"BEWARE", warned the newsletter "of those who set fires".

So the next time the 'less involved'  people of the Unity Caucus come in contact with MORE, all they will see is a turn-coating, back-biting, press-mongering, commee-lovin' group of people who don't love our society or our union.

And the next time the less involved people of MORE come in contact with Unity, all they will think is that those people are just a power-lovin, politics-playing, overly-suspicious, toned-deaf group of people who either don't love all of the people in our society or just don't care to do anything about it.

That's all the less union inclined will see.

Now BOTH of these things, of course, will be untrue. And NEITHER group will be adult enough to admit it and to explain to their followers that the other side are mainly good, hardworking people who love teaching, love all of their students, work hard for their schools and love their (amazingly strong) teachers' union  (and love our city and our country). But, you see, that won't matter. The only thing that will matter is that the allies of each group will look upon the other group as dangerous. That's all either group cares about.

This outfit needs a restorative justice circle -quick.

* Sidenote:  The news outlet misidentifed the Black Lives Matter Movement as a group. It is not. It is a movement made up of several hundred small groups across the country. But it should be noted that the story's lede was not objected to or corrected in any public forum by either union group. 

"A rift has opened inside the city's teachers' union over whether to endorse the controversial group Black Lives Matter."  

It irks me that neither teacher group offered this correction.

Monday, January 22, 2018

When 2 Percent Isn't 2 Percent

I know many readers are aware that we teachers are expecting a raise of 2 percent this coming May 1st, with another 3 percent only on June 16. The numbers are on the salary schedule from UFT.org. 
(Readers have probably seen it 100 times).

Our current, 2017, amount is shown on page 7 of that document. The May 1 2018 amount is shown on page 8.

There is a slight problem is that the actual numbers between page 7 (2017) and page 8  (2018): They don't match 2 percent.  The math doesn't quite add up. 

I mean, I'm no math teacher but my friend, a math teacher, told me I wasn't wrong so I much not be wrong.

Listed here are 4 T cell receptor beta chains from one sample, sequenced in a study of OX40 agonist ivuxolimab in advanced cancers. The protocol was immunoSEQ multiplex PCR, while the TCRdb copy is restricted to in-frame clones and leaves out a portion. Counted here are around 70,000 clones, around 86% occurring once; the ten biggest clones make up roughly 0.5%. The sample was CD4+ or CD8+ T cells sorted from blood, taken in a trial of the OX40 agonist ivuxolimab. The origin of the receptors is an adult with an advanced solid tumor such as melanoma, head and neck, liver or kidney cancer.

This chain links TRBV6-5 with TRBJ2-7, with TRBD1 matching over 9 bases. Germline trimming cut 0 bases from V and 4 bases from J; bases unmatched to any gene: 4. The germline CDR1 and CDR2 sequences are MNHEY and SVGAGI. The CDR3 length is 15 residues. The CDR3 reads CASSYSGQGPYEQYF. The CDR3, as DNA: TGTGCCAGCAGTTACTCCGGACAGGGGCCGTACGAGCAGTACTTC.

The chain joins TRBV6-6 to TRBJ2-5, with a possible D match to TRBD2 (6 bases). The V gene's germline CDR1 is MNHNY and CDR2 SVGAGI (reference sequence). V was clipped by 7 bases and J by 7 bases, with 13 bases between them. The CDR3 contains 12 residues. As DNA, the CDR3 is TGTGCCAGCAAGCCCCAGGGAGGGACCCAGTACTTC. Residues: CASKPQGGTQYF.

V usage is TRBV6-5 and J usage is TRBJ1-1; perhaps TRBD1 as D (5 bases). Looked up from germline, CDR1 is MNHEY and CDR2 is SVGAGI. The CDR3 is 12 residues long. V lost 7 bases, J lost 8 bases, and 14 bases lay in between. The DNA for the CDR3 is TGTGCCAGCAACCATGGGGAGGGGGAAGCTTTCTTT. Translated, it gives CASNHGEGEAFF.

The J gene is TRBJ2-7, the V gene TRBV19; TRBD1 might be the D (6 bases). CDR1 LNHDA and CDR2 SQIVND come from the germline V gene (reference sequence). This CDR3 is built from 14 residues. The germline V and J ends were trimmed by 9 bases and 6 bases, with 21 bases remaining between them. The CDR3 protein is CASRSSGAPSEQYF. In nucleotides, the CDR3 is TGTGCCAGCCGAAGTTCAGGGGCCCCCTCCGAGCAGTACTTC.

If you examine the numbers from 2017 on page 7 and multiply them time 1.02 (or 2 percent raise on top of the amount we currently make) you should see the same thing my math teacher friend and I saw: Those numbers on page 8 aren't 2 percent higher than the ones on page 7. Instead, the numbers reflective of the 2018 riase are 1.923% higher than the for the 2017 salary.

That's a slight difference but a difference nonetheless.

The increase that a first year teacher (currently $54,000 (p. 7), soon to be $55,059 (p.8)) is actually 1.923%. That's the increased amount. 

If that teacher were to receive an actual 2% raise, the amount would be $55,080. That's 21 bucks a year. But it's still 21 bucks.

The amount that a teacher at the top of the pay scale receives (currently 113762 soon to be 115993) is actually 1.923% . That teacher, at an actual 2% would receive 116037 (and 24 cents!). Now that's only 44 bucks a year for a top tier teacher but that's still 44 bucks per year. 

My own increase is 1.923% as well. I'm a but further than 1/2 way through. 

The total amount I would be missing is .077% of the 2 percent I was originally expecting and it's only .032% of my current total annual salary so I'm almost positive there are other pressing issues. But still that's about 30 bucks a year to me.

And what? Do I look like some rich guy hgere?  30 bucks is 30 bucks!

I asked a good friend Mike Schirtzer, an elected UFT Executive Board member, to raise the issue at the next meeting but he couldn't. So we have no answers about the mysterious case of the vanishing .077 percent. Only questions.

Compare your year to year  increase for our next raise in May. Are you set for 2% of 1.923%?  Leave a comment with your numbers and the percentages.


Thursday, January 11, 2018

UFT Paying for Ad Campaign for Paid Parental Leave

Today, many teachers received an email from UFT President Michael Mulgrew asking members to email the mayor for paid maternity leave for teachers. There was a fancy button and an easy way to email Bill de Blasio.